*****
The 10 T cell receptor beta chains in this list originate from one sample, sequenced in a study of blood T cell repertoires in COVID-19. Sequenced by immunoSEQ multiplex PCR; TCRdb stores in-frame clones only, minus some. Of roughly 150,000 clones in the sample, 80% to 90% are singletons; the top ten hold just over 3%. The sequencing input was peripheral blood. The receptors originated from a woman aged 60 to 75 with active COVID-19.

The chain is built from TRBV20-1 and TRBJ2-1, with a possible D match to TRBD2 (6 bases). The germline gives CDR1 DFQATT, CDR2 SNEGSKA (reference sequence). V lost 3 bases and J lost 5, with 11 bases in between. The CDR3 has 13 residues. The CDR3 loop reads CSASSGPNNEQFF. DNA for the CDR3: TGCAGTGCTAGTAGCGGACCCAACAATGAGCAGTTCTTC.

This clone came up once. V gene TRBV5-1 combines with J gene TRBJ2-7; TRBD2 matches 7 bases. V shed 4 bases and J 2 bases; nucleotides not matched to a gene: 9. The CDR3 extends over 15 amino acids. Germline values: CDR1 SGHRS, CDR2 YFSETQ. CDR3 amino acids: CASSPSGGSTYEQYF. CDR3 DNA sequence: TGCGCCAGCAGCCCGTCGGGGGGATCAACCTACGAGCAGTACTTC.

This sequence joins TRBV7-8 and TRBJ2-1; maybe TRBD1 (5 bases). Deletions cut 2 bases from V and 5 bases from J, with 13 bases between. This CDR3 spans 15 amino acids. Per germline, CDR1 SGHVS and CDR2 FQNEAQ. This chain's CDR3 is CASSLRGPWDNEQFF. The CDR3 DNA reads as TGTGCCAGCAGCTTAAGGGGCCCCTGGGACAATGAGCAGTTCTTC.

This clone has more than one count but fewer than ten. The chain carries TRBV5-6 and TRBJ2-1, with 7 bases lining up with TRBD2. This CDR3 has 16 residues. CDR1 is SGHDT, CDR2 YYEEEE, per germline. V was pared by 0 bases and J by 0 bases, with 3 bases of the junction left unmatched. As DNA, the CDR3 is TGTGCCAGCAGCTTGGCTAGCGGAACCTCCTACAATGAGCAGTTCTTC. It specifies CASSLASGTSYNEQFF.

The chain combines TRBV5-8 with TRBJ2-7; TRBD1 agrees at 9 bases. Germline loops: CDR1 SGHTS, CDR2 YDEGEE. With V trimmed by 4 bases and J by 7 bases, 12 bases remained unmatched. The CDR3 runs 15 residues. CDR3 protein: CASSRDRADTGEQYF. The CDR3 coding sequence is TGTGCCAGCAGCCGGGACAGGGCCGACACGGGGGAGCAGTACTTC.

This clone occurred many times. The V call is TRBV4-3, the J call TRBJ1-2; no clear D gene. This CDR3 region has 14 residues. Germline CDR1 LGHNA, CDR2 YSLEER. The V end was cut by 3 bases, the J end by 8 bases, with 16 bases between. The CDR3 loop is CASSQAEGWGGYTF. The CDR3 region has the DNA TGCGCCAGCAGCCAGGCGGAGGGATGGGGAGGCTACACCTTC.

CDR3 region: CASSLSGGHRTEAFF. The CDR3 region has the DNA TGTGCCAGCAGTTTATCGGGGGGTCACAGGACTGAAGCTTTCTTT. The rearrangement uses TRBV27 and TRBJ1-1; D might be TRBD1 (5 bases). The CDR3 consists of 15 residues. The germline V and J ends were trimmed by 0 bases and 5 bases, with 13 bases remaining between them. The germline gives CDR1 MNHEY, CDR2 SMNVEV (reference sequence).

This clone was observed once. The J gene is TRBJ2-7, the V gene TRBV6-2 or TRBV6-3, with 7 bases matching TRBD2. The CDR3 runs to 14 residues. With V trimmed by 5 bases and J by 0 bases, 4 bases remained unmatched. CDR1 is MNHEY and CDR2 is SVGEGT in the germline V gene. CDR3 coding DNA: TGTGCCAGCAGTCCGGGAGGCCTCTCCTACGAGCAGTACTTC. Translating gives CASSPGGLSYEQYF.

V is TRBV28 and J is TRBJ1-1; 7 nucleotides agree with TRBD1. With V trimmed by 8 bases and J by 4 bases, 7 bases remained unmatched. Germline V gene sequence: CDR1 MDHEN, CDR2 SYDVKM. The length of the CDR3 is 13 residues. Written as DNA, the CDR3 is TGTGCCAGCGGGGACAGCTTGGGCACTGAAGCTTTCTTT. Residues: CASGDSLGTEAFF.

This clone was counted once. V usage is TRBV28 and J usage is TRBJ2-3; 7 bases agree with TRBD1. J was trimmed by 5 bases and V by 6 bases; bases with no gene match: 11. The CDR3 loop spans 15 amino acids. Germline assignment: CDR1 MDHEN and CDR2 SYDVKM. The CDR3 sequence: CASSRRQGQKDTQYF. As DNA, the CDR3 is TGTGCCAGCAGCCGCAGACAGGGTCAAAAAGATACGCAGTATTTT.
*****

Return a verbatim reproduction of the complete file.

The 10 T cell receptor beta chains in this list originate from one sample, sequenced in a study of blood T cell repertoires in COVID-19. Sequenced by immunoSEQ multiplex PCR; TCRdb stores in-frame clones only, minus some. Of roughly 150,000 clones in the sample, 80% to 90% are singletons; the top ten hold just over 3%. The sequencing input was peripheral blood. The receptors originated from a woman aged 60 to 75 with active COVID-19.

The chain is built from TRBV20-1 and TRBJ2-1, with a possible D match to TRBD2 (6 bases). The germline gives CDR1 DFQATT, CDR2 SNEGSKA (reference sequence). V lost 3 bases and J lost 5, with 11 bases in between. The CDR3 has 13 residues. The CDR3 loop reads CSASSGPNNEQFF. DNA for the CDR3: TGCAGTGCTAGTAGCGGACCCAACAATGAGCAGTTCTTC.

This clone came up once. V gene TRBV5-1 combines with J gene TRBJ2-7; TRBD2 matches 7 bases. V shed 4 bases and J 2 bases; nucleotides not matched to a gene: 9. The CDR3 extends over 15 amino acids. Germline values: CDR1 SGHRS, CDR2 YFSETQ. CDR3 amino acids: CASSPSGGSTYEQYF. CDR3 DNA sequence: TGCGCCAGCAGCCCGTCGGGGGGATCAACCTACGAGCAGTACTTC.

This sequence joins TRBV7-8 and TRBJ2-1; maybe TRBD1 (5 bases). Deletions cut 2 bases from V and 5 bases from J, with 13 bases between. This CDR3 spans 15 amino acids. Per germline, CDR1 SGHVS and CDR2 FQNEAQ. This chain's CDR3 is CASSLRGPWDNEQFF. The CDR3 DNA reads as TGTGCCAGCAGCTTAAGGGGCCCCTGGGACAATGAGCAGTTCTTC.

This clone has more than one count but fewer than ten. The chain carries TRBV5-6 and TRBJ2-1, with 7 bases lining up with TRBD2. This CDR3 has 16 residues. CDR1 is SGHDT, CDR2 YYEEEE, per germline. V was pared by 0 bases and J by 0 bases, with 3 bases of the junction left unmatched. As DNA, the CDR3 is TGTGCCAGCAGCTTGGCTAGCGGAACCTCCTACAATGAGCAGTTCTTC. It specifies CASSLASGTSYNEQFF.

The chain combines TRBV5-8 with TRBJ2-7; TRBD1 agrees at 9 bases. Germline loops: CDR1 SGHTS, CDR2 YDEGEE. With V trimmed by 4 bases and J by 7 bases, 12 bases remained unmatched. The CDR3 runs 15 residues. CDR3 protein: CASSRDRADTGEQYF. The CDR3 coding sequence is TGTGCCAGCAGCCGGGACAGGGCCGACACGGGGGAGCAGTACTTC.

This clone occurred many times. The V call is TRBV4-3, the J call TRBJ1-2; no clear D gene. This CDR3 region has 14 residues. Germline CDR1 LGHNA, CDR2 YSLEER. The V end was cut by 3 bases, the J end by 8 bases, with 16 bases between. The CDR3 loop is CASSQAEGWGGYTF. The CDR3 region has the DNA TGCGCCAGCAGCCAGGCGGAGGGATGGGGAGGCTACACCTTC.

CDR3 region: CASSLSGGHRTEAFF. The CDR3 region has the DNA TGTGCCAGCAGTTTATCGGGGGGTCACAGGACTGAAGCTTTCTTT. The rearrangement uses TRBV27 and TRBJ1-1; D might be TRBD1 (5 bases). The CDR3 consists of 15 residues. The germline V and J ends were trimmed by 0 bases and 5 bases, with 13 bases remaining between them. The germline gives CDR1 MNHEY, CDR2 SMNVEV (reference sequence).

This clone was observed once. The J gene is TRBJ2-7, the V gene TRBV6-2 or TRBV6-3, with 7 bases matching TRBD2. The CDR3 runs to 14 residues. With V trimmed by 5 bases and J by 0 bases, 4 bases remained unmatched. CDR1 is MNHEY and CDR2 is SVGEGT in the germline V gene. CDR3 coding DNA: TGTGCCAGCAGTCCGGGAGGCCTCTCCTACGAGCAGTACTTC. Translating gives CASSPGGLSYEQYF.

V is TRBV28 and J is TRBJ1-1; 7 nucleotides agree with TRBD1. With V trimmed by 8 bases and J by 4 bases, 7 bases remained unmatched. Germline V gene sequence: CDR1 MDHEN, CDR2 SYDVKM. The length of the CDR3 is 13 residues. Written as DNA, the CDR3 is TGTGCCAGCGGGGACAGCTTGGGCACTGAAGCTTTCTTT. Residues: CASGDSLGTEAFF.

This clone was counted once. V usage is TRBV28 and J usage is TRBJ2-3; 7 bases agree with TRBD1. J was trimmed by 5 bases and V by 6 bases; bases with no gene match: 11. The CDR3 loop spans 15 amino acids. Germline assignment: CDR1 MDHEN and CDR2 SYDVKM. The CDR3 sequence: CASSRRQGQKDTQYF. As DNA, the CDR3 is TGTGCCAGCAGCCGCAGACAGGGTCAAAAAGATACGCAGTATTTT.